# Physics

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#1
I don't understand from where it says and onwards"..There are, however, liquids the dynamic viscosity of which is a function of the velocity gradient. .."

I am trying to understand the difference between Newtonian and non-Newtonian fluids from this text - would really like some help! Thanks!!

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1 year ago
#2
(Original post by h26)
I don't understand from where it says and onwards"..There are, however, liquids the dynamic viscosity of which is a function of the velocity gradient. .."

I am trying to understand the difference between Newtonian and non-Newtonian fluids from this text - would really like some help! Thanks!!

the ultra short version is that non-Newtonian liquids change viscosity when you stir (i.e. put a shear or velocity gradient) on them.

probably the most well known examples are:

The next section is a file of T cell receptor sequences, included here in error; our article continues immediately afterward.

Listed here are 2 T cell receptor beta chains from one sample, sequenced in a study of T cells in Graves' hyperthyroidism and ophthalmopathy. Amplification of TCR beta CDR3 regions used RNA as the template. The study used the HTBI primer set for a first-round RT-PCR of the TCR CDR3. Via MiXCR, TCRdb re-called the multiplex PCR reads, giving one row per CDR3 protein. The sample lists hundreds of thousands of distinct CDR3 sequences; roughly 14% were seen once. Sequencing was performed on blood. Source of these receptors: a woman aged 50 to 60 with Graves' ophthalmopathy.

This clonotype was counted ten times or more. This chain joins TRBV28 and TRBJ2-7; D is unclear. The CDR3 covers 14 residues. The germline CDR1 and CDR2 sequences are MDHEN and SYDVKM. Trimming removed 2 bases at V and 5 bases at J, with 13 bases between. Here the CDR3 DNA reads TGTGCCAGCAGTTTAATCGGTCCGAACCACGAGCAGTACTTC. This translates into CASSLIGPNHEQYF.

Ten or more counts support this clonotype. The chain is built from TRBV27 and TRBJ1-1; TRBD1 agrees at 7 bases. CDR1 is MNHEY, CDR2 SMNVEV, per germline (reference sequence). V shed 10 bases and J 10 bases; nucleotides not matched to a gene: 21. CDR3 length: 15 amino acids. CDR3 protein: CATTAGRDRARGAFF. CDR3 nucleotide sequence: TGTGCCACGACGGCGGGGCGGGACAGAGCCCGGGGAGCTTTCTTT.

cornstarch and water mixture which is liquid when static but which goes thick and virtually solid when sheared
non drip paint which goes runny when you shear it and thickens again when you leave it alone (this makes it as easy to apply with a brush as a very 'thin' paint - but as resistant to running after you've finished as a 'thick' paint.
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1 year ago
#3
(Original post by h26)
I don't understand from where it says and onwards"..There are, however, liquids the dynamic viscosity of which is a function of the velocity gradient. .."

I am trying to understand the difference between Newtonian and non-Newtonian fluids from this text - would really like some help! Thanks!!

when a liquid flows over a fixed surface.....the upper layer of that fluid gets greater velocity than the lower one....cos the lower one gets a resistive force due to the friction of that surface....

when a layer of fluid flows over a lower layer .....it gets a tangential force due to friction of lower layer.....
fluids that follow this equation are newtonian fluid and others are non newtonian fluid.....